The meeting at the Warsaw was well organized and very informative. There was a vibrant and packed house of community members and organizers who were eager to learn how to apply for funding. ExxonMobil was not present and it was mentioned that they were asked not to attend the meeting as they don’t have a say in how the funds will be used.
Highlights were at the end of the meeting, during the Q & A – obviously. One young woman stood up and spoke about her non-profit that aims to create a spiritual synergy with the environment, which got a priceless eyeroll from a woman in a Jets Jersey. More importantly questions were asked in regards to bio-remediation projects and Stephen Levin mentioned the importance of funding for public health surveys. The meeting broke up when an elderly man stood up and ranted about the waterfront towers, asking if they are for the rich and whether normal people will get screwed. Gotta love it!
Interested in how you can help make Greenpoint more, well…green? Join the community on 9/25 to get involved in the Greenpoint Community Environmental Fund, a $19.5 million dollar grant program that will be accepting proposals to improve the Greenpoint environment this Fall.
The $19,500,000 was obtained by the State of New York in a settlement with ExxonMobil in 2011, which required the company to clean up the oil and related environmental contamination that it caused during the Greenpoint Oil Spill. It is the largest single payment of its kind in New York history.
In the late 1970s, oil spills from ExxonMobil’s Greenpoint refinery and storage facility were discovered seeping into Newtown Creek, creating a plume of oil on the water’s surface. Some of this oil dissolved in the groundwater and contaminated surrounding soil. It is estimated that at least 17 million gallons of oil were released underneath Greenpoint, leaving at least 55 acres contaminated.
Improvements will be geared towards local environmental issues such as water quality, groundwater, open space, reduction of toxic pollution, and air quality. The settlement only covers land clean up, since the creek itself is a Superfund site and is therefore being handled by the Federal government.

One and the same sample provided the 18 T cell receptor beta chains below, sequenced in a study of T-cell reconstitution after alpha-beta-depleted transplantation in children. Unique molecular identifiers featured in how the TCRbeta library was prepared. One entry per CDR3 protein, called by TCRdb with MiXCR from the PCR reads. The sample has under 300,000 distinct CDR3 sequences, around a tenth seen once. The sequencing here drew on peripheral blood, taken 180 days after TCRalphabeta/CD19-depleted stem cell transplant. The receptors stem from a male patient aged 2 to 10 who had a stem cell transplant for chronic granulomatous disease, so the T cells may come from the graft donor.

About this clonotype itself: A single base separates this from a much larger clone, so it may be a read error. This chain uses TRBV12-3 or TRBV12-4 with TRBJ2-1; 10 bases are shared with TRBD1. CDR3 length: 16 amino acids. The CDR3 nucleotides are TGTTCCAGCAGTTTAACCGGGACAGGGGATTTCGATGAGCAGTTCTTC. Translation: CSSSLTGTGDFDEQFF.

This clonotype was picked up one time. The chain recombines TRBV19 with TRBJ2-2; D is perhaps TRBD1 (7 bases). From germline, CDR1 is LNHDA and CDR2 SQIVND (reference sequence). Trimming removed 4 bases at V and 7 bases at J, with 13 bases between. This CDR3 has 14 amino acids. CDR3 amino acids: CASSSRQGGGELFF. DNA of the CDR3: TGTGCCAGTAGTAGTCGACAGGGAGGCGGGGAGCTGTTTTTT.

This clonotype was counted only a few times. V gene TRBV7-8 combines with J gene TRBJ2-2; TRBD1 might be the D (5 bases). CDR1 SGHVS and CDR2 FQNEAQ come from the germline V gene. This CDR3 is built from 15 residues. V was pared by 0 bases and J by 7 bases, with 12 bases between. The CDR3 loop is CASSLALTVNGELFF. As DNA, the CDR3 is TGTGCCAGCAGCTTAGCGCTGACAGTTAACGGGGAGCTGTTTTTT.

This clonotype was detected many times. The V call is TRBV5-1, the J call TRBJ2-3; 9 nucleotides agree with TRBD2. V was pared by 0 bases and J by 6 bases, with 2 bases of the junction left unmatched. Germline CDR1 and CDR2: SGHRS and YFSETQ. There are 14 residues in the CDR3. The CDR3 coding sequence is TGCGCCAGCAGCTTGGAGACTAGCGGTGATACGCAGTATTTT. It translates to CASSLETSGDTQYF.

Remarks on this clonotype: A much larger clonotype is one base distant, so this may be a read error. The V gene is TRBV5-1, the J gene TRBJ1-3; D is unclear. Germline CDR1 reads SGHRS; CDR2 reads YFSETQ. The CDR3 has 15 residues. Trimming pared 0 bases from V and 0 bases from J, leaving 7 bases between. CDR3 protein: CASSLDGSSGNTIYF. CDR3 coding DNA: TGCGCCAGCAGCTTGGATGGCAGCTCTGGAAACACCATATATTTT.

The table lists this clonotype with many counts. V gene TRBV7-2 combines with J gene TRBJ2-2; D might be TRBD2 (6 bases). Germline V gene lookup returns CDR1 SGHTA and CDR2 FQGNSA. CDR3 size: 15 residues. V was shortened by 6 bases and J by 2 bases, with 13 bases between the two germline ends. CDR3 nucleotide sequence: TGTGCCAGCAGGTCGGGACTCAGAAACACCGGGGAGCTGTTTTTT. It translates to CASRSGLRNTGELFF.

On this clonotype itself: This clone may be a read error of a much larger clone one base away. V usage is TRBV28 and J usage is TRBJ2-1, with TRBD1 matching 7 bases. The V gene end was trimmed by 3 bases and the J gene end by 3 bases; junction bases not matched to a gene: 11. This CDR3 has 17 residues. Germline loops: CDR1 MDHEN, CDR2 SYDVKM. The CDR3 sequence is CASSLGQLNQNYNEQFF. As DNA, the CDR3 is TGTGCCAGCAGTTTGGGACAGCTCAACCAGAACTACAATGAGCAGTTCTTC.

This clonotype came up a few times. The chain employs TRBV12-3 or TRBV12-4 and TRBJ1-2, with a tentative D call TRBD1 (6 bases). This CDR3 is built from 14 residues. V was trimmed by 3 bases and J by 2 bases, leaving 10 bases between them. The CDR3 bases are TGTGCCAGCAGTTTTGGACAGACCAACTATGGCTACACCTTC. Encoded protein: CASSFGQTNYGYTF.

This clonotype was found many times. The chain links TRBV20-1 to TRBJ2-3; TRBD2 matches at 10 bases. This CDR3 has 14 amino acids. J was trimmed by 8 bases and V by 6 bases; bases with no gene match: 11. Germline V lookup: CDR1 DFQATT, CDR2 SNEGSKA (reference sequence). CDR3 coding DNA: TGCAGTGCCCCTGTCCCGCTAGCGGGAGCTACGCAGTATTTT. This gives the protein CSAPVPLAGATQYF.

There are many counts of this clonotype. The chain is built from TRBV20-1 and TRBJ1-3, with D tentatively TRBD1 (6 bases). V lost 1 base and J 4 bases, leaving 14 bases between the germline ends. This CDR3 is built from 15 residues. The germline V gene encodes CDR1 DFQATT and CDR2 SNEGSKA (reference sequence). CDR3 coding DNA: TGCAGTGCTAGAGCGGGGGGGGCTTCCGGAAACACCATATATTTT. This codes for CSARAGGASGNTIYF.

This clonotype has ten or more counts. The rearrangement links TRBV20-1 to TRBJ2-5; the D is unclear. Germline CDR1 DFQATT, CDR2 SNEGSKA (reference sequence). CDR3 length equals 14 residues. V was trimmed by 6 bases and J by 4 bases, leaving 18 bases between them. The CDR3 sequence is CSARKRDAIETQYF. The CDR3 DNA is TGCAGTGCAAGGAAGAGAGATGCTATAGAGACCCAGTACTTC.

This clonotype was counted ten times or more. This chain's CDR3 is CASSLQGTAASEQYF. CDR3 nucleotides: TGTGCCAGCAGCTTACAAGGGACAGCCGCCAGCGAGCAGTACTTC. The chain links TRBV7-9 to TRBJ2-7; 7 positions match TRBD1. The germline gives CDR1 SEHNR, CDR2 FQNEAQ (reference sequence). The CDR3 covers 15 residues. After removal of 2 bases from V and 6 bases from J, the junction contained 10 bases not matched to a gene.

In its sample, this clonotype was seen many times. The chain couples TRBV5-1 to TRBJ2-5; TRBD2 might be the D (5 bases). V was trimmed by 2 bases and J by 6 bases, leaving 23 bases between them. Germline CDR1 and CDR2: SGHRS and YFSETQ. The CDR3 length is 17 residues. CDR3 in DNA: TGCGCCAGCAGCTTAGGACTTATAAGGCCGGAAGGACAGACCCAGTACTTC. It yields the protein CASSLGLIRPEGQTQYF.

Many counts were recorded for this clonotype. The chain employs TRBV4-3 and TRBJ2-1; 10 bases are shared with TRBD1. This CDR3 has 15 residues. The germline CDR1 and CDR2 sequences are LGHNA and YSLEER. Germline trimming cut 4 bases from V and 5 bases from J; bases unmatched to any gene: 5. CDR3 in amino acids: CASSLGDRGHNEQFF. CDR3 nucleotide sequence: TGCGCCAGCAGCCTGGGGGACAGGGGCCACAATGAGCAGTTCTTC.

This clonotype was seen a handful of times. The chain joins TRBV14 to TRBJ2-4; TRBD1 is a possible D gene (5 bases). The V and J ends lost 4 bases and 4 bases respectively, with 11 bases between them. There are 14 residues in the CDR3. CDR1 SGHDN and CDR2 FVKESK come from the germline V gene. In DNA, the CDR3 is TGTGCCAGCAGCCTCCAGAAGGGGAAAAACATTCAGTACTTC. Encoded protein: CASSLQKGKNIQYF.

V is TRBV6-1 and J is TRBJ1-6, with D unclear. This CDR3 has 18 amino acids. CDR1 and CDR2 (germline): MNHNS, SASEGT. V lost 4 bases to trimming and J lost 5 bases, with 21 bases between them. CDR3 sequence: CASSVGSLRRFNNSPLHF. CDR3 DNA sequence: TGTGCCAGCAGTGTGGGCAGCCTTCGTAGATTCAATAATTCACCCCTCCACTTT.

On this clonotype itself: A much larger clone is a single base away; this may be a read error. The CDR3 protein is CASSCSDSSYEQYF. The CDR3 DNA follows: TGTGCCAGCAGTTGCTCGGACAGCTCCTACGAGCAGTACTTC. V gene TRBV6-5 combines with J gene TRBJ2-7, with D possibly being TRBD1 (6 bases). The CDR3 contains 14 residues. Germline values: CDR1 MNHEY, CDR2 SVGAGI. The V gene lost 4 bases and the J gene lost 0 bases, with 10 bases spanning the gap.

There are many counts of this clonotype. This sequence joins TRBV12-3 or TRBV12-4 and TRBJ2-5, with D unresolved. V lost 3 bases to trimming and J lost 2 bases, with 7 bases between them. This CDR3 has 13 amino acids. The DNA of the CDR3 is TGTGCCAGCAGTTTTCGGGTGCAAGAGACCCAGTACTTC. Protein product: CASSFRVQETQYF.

More info is available from the Office of the Attorney General.
The meeting will take place at Warsaw (261 Driggs Ave) at 6:30pm.
Two new articles about gentrification and environmental activism in Greenpoint, appearing in The International Journal of Justice and Sustainability, argue that the neighborhood is challenging the typical narrative that gentrifying neighborhoods will inevitably force out all long-term residents to make way for a gold coast of newly arriving gentrifiers.
The articles, by Winifred Curran (Department of Geography, DePaul University) and Trina Hamilton (Department of Geography, SUNY University at Buffalo) advocates a “just green enough” idea that “makes room for continued industrial use and blue-collar work, where cleanup does not automatically or exclusively lead to the ‘parks, cafes, and a riverwalk’ model of a green city.”
“Just green enough” coincides with “just clean enough,” wherein “as much of the environmental hazard as possible is removed in order to assure community health while still allowing for industrial uses on the waterfront for the explicit purpose of maintaining the area’s working-class population.” Continue reading →